RBI’s bid for Moderate bond yield and its significance
10th May, 2021
The yield on the benchmark 10-year bond has fallen below 6%. The Reserve Bank of India’s decision to step up purchase of government securities under the government securities acquisition programme (G-SAP) had been one of the great reasons behind this reduction of yield.
- The change in the yield depends on trends in interest rates which can result in capital gains or losses for investors.
- If an individual holds a bond carrying a yield of 6%, a rise in bond yields in the market will bring the price of the bond down.
- On the other hand, a drop in bond yield below 6% would benefit the investor as the price of the bond will rise, generating capital gains.
- It is the return an investor gets on a bond or particular government security purchased.
- Bond's yield is based on its coupon payments divided by its market price.
- A reciprocal relationship exists between the bond price and the bond yield. As the bond prices increase, the bond yields fall.
Relation between bond yield and market
- A negative relationship exists between the bond yields and equity markets.
- The higher level of bond yieldsenhances the opportunity cost of investing in equities, which makes the equities less attractive.
- A decline in bond yield is positive for the equities markets.
G-SAP and the bond yield
- G-SAP has engendered a softening bias in G-sec yields.
- The announcement of a bond-buying programme, the G-SAP has played a crucial role in turning the market sentiment
- The cancelling and devolving government debt auctions are giving tough signals to the bond yields.
- The fall in bond yields in India could also be due to a sharp decline in US Treasury yields or the economic uncertainty caused by Covid-19.
What is Government Securities Acquisition Programme (G-SAP)?
To maintain RBI’s commitment towards the current accommodative policy stance, the RBI launched the Government Securities Acquisition Programme (G-SAP).
- Support for government borrowing: The program is being launched to support the ongoing government borrowing.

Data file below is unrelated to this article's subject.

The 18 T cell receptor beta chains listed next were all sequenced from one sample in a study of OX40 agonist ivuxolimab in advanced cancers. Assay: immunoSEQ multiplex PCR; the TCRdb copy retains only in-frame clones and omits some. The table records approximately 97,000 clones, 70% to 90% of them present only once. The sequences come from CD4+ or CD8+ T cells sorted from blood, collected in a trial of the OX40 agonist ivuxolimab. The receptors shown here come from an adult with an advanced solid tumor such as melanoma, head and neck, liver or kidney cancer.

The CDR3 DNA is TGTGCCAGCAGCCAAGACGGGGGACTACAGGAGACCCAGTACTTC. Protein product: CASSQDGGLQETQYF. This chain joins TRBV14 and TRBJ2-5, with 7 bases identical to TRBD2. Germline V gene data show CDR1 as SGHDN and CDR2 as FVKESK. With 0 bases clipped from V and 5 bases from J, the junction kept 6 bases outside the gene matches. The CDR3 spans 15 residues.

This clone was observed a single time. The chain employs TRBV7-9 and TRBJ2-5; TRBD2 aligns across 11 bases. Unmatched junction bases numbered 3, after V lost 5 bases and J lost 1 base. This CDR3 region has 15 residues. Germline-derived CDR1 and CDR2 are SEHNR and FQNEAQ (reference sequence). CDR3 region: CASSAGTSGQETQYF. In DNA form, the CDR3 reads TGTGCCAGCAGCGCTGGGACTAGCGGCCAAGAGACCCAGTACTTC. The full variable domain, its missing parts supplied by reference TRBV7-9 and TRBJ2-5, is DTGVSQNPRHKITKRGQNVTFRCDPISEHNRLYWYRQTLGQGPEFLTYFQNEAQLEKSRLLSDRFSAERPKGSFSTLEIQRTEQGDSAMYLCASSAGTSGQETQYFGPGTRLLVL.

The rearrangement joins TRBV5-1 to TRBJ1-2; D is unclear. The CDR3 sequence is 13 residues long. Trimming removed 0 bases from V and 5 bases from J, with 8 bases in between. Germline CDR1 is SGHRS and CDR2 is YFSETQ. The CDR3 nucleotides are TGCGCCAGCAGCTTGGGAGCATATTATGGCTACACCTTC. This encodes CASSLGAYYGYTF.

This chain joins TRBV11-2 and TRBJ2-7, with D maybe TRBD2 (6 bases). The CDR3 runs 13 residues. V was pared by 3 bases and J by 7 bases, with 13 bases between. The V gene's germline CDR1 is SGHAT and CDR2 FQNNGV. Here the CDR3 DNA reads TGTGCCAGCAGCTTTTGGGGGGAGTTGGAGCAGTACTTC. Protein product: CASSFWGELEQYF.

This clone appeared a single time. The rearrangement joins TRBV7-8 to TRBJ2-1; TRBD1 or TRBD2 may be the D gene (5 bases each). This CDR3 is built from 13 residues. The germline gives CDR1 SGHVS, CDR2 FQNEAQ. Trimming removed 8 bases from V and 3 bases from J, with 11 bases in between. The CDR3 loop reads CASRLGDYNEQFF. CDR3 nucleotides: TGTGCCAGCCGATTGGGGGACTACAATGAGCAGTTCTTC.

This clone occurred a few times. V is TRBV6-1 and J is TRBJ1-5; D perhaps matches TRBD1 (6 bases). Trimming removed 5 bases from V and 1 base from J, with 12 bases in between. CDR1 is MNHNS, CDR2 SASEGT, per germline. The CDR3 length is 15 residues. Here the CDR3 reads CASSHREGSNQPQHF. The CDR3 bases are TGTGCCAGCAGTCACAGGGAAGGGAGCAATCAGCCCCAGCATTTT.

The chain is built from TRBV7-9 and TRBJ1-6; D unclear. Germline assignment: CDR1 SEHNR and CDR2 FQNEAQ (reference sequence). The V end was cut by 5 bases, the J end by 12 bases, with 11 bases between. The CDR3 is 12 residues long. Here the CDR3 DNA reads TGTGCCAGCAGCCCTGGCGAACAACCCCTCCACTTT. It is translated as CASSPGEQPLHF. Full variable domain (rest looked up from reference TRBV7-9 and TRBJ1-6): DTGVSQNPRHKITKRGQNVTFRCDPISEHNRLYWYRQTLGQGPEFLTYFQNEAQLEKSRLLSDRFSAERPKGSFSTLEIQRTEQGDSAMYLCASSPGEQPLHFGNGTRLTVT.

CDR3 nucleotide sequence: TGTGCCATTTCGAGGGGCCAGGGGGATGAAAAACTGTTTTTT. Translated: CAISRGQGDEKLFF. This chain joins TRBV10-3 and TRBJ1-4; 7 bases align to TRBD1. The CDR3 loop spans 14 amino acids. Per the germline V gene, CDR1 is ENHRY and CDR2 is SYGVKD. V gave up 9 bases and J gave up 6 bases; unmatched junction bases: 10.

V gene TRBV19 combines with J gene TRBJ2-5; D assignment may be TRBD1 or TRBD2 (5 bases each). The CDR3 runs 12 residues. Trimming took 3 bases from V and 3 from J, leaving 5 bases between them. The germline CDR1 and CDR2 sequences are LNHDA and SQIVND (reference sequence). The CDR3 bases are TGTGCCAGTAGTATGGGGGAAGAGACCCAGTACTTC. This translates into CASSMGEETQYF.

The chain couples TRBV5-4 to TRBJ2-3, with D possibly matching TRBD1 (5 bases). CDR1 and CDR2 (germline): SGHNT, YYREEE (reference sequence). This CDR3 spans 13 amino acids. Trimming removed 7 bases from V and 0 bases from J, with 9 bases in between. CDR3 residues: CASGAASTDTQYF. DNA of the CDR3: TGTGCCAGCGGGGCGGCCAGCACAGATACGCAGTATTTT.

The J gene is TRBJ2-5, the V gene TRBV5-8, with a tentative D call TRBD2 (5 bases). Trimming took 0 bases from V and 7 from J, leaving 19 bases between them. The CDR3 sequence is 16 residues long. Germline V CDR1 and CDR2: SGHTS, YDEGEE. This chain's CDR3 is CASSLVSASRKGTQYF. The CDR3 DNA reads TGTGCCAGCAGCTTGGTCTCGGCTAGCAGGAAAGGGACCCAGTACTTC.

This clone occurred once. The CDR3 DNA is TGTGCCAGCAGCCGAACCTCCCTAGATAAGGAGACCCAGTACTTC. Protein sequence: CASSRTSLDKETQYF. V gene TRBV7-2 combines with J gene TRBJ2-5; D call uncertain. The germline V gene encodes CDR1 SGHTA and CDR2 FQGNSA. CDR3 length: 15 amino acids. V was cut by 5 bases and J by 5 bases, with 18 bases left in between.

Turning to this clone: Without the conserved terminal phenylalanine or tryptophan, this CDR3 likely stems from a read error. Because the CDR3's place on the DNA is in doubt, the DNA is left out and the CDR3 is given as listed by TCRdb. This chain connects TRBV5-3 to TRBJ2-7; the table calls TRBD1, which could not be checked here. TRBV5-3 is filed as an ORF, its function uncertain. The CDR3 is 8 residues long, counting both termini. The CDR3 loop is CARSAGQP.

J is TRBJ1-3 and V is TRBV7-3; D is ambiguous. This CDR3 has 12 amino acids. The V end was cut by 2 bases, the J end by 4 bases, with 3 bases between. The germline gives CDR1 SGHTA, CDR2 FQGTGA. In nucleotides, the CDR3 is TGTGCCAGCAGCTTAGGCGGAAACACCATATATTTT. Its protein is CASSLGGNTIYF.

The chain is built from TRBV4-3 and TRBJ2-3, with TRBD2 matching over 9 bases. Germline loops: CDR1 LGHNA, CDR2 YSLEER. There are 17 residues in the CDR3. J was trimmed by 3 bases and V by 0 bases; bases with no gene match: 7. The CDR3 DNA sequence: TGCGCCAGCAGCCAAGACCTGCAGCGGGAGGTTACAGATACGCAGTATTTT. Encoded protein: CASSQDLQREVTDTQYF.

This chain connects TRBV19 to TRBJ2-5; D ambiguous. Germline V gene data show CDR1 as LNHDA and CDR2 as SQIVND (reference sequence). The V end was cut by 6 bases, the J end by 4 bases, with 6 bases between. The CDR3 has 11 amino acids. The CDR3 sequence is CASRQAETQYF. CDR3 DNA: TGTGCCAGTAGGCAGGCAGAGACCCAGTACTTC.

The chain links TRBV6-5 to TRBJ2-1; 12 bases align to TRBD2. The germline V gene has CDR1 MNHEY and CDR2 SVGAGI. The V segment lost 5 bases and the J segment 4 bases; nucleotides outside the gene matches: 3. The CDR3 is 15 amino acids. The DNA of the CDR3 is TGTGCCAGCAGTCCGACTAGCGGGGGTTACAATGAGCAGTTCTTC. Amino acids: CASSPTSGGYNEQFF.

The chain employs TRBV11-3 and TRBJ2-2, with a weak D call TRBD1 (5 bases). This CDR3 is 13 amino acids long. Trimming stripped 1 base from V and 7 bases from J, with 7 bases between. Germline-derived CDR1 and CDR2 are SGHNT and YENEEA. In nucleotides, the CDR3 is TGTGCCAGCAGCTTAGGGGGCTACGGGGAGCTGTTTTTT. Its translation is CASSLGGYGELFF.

- Bond market certainty: The program will provide certainty to the bond market participation by rein in a sharp increase in G-Sec bond yields.
- Reason: G-SAP aims towards providing more comfort to the bond market by stabilizing it, as The government borrowing expects to enhance the liquidity in the market which could impact the market stability
- The program will help in purchasing government securities worth Rs 1 lakh crore in the first quarter of FY22.
- Significance: This would help in calming the investors’ nerves and would help market participants to bid better in scheduled auctions.
- It would reduce volatility in bond prices.
- Currently, the 10-year GSec yield is over 6%, the yield on 5-year Gsec is around 5.6% and that on 3-yearGsec is under 5%.
- RBI’s role: The RBI will continue with a variable rate reverse repo to take out excess liquidity.
Impact of reduced yield on markets and investors
- A decline in yield is good for the equity markets because money starts flowing out of debt investments to equity investments. As the bond yields go down, the equity markets tend to outperform by a bigger margin and as the bond yields go up equity markets tend to down.
- The going up of bond yields show that corporates will have to pay a higher interest cost on debt. As debt servicing costs go up, the risk of bankruptcy and default also increases and this makes mid-cap and highly leveraged companies vulnerable.
- The yield on bonds is normally used as the risk-free rate when calculating the cost of capital. When bond yields go up, the cost of capital goes up.
- That means that future cash flows get discounted at a higher rate.
- This compresses the valuations of the stocks.
- Whenever the interest rates are cut by the RBI, it becomes positive for stocks.
- US monetary policy direction and Fed bond yields could be the biggest risk factors for the Indian bond market in 2021.
Role of RBI in keeping a lower limit
- The RBI has been aiming to keep yields lower as it reduces borrowing costs for the government while preventing any upward movement in lending rates in the market.
- Any rise in bond yields will put pressure on interest rates in the banking system that will lead to a hike in lending rates. RBI wants to keep the interest rates steady to kick-start investments.
During the “taper tantrum” episode of 2013, the Indian bond yields spiked and the value of the rupee collapsed within a few months. India’s macro position and external accounts are in much better shape than in 2013. Nevertheless, Indian markets will not be immune to any such shocks in the global sphere. Over the medium term, inflation and potential monetary policy normalisation will also play a major role in shaping the interest rate trajectory.